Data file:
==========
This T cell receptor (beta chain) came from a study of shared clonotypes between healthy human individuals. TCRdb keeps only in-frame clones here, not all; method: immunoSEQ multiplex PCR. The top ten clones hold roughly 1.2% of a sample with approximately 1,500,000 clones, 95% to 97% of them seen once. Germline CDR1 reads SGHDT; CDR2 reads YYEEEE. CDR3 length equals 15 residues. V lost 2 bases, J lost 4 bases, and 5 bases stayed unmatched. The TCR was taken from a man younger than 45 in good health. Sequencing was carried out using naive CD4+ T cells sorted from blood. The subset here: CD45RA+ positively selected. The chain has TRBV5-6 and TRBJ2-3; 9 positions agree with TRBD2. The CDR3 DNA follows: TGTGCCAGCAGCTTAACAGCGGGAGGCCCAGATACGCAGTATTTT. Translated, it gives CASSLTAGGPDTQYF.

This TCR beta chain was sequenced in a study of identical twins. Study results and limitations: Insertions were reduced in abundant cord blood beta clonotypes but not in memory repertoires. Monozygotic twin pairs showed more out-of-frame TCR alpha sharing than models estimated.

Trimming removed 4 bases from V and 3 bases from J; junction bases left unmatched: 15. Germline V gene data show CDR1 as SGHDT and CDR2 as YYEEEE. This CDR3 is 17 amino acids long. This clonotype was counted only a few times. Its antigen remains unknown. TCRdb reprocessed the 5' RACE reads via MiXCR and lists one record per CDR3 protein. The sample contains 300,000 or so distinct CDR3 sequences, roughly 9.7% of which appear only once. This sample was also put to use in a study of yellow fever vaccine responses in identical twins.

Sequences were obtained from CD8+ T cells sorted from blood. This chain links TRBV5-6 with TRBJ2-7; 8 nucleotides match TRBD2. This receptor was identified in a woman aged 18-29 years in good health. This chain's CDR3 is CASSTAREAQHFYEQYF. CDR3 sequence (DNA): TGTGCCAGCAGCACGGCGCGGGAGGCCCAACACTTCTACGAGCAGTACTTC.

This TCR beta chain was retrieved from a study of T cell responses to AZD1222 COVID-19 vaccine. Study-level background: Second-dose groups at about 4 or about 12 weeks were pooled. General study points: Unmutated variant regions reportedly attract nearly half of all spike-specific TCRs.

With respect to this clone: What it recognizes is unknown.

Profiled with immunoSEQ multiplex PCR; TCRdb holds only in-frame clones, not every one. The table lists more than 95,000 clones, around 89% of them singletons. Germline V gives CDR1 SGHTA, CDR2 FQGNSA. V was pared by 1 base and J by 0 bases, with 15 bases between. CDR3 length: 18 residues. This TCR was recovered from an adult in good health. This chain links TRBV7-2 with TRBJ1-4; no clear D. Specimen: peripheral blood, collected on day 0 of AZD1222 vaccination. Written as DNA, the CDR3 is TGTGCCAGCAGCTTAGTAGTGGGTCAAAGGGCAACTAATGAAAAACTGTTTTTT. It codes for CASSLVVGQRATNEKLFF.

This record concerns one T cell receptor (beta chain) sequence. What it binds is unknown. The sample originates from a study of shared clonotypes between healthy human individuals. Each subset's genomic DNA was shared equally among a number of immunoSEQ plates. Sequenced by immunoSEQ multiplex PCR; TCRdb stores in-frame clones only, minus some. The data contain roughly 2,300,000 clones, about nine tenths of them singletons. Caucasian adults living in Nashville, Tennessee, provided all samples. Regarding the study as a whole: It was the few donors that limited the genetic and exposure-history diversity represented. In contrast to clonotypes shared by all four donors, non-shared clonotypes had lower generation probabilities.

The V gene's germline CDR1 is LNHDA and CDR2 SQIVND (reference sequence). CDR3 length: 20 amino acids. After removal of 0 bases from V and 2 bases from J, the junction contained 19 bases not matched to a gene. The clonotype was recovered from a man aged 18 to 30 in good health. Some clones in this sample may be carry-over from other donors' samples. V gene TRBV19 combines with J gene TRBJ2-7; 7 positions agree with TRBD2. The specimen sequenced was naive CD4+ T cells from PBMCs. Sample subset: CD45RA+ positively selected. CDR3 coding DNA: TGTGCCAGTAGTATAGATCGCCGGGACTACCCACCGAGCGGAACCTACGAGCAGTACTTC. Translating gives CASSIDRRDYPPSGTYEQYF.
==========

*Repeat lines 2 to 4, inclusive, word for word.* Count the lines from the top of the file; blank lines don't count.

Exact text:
This TCR beta chain was sequenced in a study of identical twins. Study results and limitations: Insertions were reduced in abundant cord blood beta clonotypes but not in memory repertoires. Monozygotic twin pairs showed more out-of-frame TCR alpha sharing than models estimated.

Trimming removed 4 bases from V and 3 bases from J; junction bases left unmatched: 15. Germline V gene data show CDR1 as SGHDT and CDR2 as YYEEEE. This CDR3 is 17 amino acids long. This clonotype was counted only a few times. Its antigen remains unknown. TCRdb reprocessed the 5' RACE reads via MiXCR and lists one record per CDR3 protein. The sample contains 300,000 or so distinct CDR3 sequences, roughly 9.7% of which appear only once. This sample was also put to use in a study of yellow fever vaccine responses in identical twins.

Sequences were obtained from CD8+ T cells sorted from blood. This chain links TRBV5-6 with TRBJ2-7; 8 nucleotides match TRBD2. This receptor was identified in a woman aged 18-29 years in good health. This chain's CDR3 is CASSTAREAQHFYEQYF. CDR3 sequence (DNA): TGTGCCAGCAGCACGGCGCGGGAGGCCCAACACTTCTACGAGCAGTACTTC.